Cataloging a career
University Libraries staffer notches half-century mark in service
By Chris Horn, firstname.lastname@example.org, 803-777-3687
Lynda Wyman didn’t use her elementary education degree to pursue a career in teaching, but the classroom’s loss 50 years ago turned out to be the University of South Carolina’s long-term gain. Wyman continues to work on the campus where she launched her career in 1972.
The Charleston native had just graduated from Baptist College at Charleston (now Charleston Southern University) in December 1971 and needed a job right away — the newlywed was joining her husband who was in law school in Columbia.
“I thought, gosh, getting accredited and finding a teaching job in the middle of the school year? That’s not going to be easy,” Wyman recalls. “Someone suggested that I come check at the university, and in those days you could just walk in the employment office and say, ‘Do you have any job openings?’ ”
She started out as a typist in the graduate library, then located in McKissick, creating sets of cards for the library’s massive card catalog. Wyman liked the work and especially enjoyed her co-workers and the academic environment.
“When I got there, it hadn’t been very long that students were allowed to go into the stacks and find their own books. Before that you had to request books you wanted at a call window,” she says. “And there was no heat or air conditioning in McKissick’s stacks — the windows were open when it was warm, so students might just toss a book out the window and get it later if they wanted to avoid checking it out.”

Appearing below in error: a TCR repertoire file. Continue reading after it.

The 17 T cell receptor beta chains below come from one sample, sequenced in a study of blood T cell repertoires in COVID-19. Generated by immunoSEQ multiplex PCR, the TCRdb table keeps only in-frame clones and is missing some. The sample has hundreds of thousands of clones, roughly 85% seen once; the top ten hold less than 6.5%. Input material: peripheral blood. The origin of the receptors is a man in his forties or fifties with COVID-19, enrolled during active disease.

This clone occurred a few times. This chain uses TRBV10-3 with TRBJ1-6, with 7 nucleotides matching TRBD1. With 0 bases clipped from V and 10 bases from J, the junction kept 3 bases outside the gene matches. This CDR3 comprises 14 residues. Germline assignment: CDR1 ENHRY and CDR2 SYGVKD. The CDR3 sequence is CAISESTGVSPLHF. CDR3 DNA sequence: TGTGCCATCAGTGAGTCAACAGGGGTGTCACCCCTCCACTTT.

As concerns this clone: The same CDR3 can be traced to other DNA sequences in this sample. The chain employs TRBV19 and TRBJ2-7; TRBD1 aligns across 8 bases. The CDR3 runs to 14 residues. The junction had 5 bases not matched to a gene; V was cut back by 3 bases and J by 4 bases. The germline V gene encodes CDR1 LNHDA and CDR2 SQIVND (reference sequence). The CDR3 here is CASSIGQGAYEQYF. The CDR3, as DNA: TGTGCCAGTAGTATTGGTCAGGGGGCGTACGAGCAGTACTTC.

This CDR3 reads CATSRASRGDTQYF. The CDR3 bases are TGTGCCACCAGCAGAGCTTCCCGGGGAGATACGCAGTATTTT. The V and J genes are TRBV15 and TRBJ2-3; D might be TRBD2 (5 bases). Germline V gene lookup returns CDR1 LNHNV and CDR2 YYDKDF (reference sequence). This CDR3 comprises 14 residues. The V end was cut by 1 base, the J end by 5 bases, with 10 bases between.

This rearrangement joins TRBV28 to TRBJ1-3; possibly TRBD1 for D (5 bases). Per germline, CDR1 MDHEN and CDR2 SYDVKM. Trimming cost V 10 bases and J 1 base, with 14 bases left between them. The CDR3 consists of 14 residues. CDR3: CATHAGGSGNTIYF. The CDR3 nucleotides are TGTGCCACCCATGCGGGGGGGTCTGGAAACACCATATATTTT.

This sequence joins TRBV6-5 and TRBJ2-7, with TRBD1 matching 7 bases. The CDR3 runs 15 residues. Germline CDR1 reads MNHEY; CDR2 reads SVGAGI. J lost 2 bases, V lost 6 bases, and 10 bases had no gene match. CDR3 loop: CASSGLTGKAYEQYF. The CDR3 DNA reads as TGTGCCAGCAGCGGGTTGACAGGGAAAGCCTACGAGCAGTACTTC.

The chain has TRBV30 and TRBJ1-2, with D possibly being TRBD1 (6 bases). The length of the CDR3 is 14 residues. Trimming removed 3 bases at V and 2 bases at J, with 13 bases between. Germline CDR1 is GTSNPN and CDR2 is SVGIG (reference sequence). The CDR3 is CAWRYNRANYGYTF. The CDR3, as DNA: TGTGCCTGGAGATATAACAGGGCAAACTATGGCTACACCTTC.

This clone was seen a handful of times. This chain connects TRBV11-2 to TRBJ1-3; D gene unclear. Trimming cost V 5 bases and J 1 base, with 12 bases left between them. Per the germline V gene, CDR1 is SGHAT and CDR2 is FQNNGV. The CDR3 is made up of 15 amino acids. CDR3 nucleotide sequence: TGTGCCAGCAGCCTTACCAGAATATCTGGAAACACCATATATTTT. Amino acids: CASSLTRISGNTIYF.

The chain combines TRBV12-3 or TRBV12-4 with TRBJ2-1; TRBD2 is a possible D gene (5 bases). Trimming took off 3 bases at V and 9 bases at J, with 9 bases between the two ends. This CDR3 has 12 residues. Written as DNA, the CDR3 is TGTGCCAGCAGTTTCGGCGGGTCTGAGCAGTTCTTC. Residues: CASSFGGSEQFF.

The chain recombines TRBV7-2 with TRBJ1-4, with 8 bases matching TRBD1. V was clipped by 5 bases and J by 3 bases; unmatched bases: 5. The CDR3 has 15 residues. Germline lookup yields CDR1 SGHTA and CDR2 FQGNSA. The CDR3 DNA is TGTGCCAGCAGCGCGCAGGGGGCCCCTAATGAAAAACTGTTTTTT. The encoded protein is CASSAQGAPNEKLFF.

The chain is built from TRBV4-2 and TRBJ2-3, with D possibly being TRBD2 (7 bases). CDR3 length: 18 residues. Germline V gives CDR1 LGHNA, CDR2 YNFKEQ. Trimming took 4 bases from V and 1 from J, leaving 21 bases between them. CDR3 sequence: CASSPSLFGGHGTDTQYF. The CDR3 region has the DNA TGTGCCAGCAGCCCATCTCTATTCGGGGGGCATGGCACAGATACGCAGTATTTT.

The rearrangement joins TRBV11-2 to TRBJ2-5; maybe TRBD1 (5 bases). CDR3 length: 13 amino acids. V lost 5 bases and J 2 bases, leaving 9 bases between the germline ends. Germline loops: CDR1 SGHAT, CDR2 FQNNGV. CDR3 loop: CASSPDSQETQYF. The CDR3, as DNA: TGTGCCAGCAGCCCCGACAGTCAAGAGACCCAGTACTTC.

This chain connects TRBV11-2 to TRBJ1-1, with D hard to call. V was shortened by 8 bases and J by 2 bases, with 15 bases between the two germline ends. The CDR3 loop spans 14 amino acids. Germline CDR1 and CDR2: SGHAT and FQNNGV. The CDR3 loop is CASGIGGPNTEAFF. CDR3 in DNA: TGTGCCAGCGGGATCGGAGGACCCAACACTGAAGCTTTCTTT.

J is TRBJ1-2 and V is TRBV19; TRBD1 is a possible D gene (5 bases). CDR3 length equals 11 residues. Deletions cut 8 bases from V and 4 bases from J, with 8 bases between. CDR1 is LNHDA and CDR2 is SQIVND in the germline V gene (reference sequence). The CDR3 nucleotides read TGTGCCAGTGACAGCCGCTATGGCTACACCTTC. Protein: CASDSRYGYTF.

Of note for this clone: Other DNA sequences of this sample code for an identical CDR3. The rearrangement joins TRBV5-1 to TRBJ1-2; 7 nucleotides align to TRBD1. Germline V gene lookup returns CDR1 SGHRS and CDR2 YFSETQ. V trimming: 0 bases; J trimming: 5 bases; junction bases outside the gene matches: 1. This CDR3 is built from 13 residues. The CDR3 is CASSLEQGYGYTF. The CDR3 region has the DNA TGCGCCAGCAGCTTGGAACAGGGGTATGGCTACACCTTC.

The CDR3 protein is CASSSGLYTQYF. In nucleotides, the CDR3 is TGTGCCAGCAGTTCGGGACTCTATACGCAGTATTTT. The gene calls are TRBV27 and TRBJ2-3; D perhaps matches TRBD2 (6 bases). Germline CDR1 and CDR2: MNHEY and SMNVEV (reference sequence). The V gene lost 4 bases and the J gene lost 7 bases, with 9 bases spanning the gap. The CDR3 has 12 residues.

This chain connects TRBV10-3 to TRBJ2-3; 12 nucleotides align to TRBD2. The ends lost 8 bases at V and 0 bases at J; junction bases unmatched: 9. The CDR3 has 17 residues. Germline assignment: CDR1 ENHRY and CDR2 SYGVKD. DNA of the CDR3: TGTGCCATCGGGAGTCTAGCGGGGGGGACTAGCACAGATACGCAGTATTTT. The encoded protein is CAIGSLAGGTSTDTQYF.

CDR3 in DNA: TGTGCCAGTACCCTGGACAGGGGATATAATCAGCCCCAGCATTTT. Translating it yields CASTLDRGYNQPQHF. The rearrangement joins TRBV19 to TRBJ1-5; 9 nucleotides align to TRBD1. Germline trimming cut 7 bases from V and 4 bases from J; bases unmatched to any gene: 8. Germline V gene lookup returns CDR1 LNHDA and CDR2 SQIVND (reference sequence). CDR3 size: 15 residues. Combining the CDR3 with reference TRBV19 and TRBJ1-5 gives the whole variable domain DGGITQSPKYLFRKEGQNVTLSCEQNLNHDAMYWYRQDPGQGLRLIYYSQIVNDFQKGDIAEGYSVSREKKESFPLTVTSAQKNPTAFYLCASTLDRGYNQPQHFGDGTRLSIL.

There was no heat or air conditioning in McKissick’s stacks — the windows were open when it was warm, so students might just toss a book out the window and get it later if they wanted to avoid checking it out.
Within six months, Wyman became a staff cataloger, making sure books ended up in their proper place on the shelves. Four years later, she and the rest of the library staff moved to the Thomas Cooper Library, which had undergone a massive expansion and became the centralized location for University Libraries.
“It was kind of sad to leave McKissick — we sat on top of each other there, but I think we knew each other better, too,” she says. “It was quite a production to move all those books, and our most important thing was the card catalog, which ended up right across from the elevators.”
Wyman became adroit in her cataloging skills, working with rare books, children’s books, films, sound and video recordings, maps “and any odd thing that came along,” she says. “Basically, it was a matter of figuring out where in the library something should go according to Library of Congress cataloging standards. It was only the catalogers who managed the card catalog, and everyone’s work was checked because if you put something in the wrong place, nobody would ever find it again.”
Eventually, paper catalog cards gave way to computerized databases, but the need for precise coding continued to be paramount. “If we put the wrong ‘1’ or ‘0’ in the catalog record, the title you were searching for wouldn’t come up,” she says.
After 38 years of cataloging — a career that spanned four university presidents and several libraries deans — Wyman retired from full-time service in 2010. But she was almost immediately back in the saddle on a part-time basis, working in the library’s development office. Now, 12 years later, she’s at the 50-year mark of university service.
“I feel lucky because so many people retire and then they ask themselves, ‘OK, what do I do today?’ If you have a chance to ease into it like I’ve done, I recommend it,” she says. “I never imagined I would continue working here this long, but I’ve enjoyed it — I really have.”
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